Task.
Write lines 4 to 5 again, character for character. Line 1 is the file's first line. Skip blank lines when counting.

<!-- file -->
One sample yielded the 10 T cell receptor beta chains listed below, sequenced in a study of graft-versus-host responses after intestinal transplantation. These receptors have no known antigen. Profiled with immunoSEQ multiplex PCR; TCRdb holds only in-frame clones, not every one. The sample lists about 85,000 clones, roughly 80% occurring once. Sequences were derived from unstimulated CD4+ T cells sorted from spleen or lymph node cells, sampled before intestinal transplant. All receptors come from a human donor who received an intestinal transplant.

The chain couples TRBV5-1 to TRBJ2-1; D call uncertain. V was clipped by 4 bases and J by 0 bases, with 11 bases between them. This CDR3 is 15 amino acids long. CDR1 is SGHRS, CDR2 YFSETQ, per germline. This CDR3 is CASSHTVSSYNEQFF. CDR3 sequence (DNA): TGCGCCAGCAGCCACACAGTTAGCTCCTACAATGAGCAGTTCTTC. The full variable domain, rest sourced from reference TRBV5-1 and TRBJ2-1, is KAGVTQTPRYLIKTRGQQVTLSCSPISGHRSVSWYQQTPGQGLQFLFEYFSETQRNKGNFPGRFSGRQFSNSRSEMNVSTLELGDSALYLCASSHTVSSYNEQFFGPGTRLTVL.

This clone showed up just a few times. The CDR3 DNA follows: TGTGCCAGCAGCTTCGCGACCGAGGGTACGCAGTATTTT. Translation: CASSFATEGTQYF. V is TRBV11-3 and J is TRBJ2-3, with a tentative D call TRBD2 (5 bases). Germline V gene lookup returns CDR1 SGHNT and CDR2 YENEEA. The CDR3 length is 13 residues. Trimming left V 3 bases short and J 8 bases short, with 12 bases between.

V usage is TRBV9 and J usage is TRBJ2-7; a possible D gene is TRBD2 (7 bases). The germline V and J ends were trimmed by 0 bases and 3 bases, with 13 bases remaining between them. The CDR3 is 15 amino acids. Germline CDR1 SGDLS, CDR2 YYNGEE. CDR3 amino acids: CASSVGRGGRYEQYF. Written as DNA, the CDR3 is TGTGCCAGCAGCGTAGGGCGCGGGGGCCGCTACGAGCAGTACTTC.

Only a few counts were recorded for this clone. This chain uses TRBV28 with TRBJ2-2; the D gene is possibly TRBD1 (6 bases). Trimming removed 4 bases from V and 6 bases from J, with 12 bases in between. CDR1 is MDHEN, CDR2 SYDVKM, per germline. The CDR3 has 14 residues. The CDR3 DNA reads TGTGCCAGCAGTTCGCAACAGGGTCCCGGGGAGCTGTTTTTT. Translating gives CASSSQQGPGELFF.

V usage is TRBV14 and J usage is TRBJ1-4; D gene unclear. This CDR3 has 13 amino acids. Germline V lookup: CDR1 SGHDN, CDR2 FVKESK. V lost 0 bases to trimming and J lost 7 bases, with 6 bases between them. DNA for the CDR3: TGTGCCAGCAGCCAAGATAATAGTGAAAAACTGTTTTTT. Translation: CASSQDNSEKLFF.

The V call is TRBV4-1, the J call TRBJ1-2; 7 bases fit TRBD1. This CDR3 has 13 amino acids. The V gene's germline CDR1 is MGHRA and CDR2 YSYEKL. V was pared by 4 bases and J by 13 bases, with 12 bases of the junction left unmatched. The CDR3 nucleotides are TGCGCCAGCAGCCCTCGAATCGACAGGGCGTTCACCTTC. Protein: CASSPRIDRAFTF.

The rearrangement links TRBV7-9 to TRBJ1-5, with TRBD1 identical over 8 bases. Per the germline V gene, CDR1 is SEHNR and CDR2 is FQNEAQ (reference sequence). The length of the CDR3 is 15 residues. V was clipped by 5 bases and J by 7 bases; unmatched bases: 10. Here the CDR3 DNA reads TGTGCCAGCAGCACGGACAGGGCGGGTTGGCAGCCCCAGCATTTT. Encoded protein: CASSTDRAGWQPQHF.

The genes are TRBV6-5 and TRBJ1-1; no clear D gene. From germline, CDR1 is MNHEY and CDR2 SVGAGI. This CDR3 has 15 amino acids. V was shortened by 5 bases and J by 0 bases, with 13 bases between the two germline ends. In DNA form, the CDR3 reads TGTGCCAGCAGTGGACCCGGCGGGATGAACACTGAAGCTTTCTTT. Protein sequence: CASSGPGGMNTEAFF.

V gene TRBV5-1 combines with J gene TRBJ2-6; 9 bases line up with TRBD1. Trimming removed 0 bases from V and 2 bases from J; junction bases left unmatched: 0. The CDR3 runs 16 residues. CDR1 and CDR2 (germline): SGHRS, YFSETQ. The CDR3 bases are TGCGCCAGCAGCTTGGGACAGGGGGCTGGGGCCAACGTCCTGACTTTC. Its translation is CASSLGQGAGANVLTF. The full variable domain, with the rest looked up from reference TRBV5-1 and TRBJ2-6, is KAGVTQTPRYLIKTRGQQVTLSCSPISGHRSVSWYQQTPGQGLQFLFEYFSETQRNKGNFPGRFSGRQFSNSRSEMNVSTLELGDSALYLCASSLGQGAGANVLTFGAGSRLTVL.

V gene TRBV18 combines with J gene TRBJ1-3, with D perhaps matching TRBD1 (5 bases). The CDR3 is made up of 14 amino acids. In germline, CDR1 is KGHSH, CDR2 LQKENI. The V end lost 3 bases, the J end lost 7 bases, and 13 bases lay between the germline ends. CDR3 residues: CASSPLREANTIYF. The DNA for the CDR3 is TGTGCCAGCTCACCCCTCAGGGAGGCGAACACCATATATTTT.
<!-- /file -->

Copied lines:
V usage is TRBV9 and J usage is TRBJ2-7; a possible D gene is TRBD2 (7 bases). The germline V and J ends were trimmed by 0 bases and 3 bases, with 13 bases remaining between them. The CDR3 is 15 amino acids. Germline CDR1 SGDLS, CDR2 YYNGEE. CDR3 amino acids: CASSVGRGGRYEQYF. Written as DNA, the CDR3 is TGTGCCAGCAGCGTAGGGCGCGGGGGCCGCTACGAGCAGTACTTC.

Only a few counts were recorded for this clone. This chain uses TRBV28 with TRBJ2-2; the D gene is possibly TRBD1 (6 bases). Trimming removed 4 bases from V and 6 bases from J, with 12 bases in between. CDR1 is MDHEN, CDR2 SYDVKM, per germline. The CDR3 has 14 residues. The CDR3 DNA reads TGTGCCAGCAGTTCGCAACAGGGTCCCGGGGAGCTGTTTTTT. Translating gives CASSSQQGPGELFF.